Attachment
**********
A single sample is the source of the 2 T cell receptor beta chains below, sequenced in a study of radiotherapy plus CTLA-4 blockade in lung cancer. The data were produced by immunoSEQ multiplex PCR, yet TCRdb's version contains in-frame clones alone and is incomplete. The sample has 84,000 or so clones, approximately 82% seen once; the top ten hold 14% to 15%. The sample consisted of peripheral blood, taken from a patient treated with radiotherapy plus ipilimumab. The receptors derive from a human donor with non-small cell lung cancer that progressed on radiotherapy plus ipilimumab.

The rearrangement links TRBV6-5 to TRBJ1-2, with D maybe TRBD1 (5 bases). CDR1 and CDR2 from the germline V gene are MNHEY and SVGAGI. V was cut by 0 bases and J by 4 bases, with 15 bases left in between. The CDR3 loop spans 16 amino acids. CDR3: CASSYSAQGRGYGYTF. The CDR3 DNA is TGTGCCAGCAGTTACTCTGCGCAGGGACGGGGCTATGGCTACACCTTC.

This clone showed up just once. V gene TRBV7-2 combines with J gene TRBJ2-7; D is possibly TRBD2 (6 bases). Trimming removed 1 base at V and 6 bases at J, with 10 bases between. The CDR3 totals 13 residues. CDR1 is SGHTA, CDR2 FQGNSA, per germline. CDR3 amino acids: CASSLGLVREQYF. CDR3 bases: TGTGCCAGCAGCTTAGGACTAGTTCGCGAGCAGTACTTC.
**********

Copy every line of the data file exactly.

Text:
A single sample is the source of the 2 T cell receptor beta chains below, sequenced in a study of radiotherapy plus CTLA-4 blockade in lung cancer. The data were produced by immunoSEQ multiplex PCR, yet TCRdb's version contains in-frame clones alone and is incomplete. The sample has 84,000 or so clones, approximately 82% seen once; the top ten hold 14% to 15%. The sample consisted of peripheral blood, taken from a patient treated with radiotherapy plus ipilimumab. The receptors derive from a human donor with non-small cell lung cancer that progressed on radiotherapy plus ipilimumab.

The rearrangement links TRBV6-5 to TRBJ1-2, with D maybe TRBD1 (5 bases). CDR1 and CDR2 from the germline V gene are MNHEY and SVGAGI. V was cut by 0 bases and J by 4 bases, with 15 bases left in between. The CDR3 loop spans 16 amino acids. CDR3: CASSYSAQGRGYGYTF. The CDR3 DNA is TGTGCCAGCAGTTACTCTGCGCAGGGACGGGGCTATGGCTACACCTTC.

This clone showed up just once. V gene TRBV7-2 combines with J gene TRBJ2-7; D is possibly TRBD2 (6 bases). Trimming removed 1 base at V and 6 bases at J, with 10 bases between. The CDR3 totals 13 residues. CDR1 is SGHTA, CDR2 FQGNSA, per germline. CDR3 amino acids: CASSLGLVREQYF. CDR3 bases: TGTGCCAGCAGCTTAGGACTAGTTCGCGAGCAGTACTTC.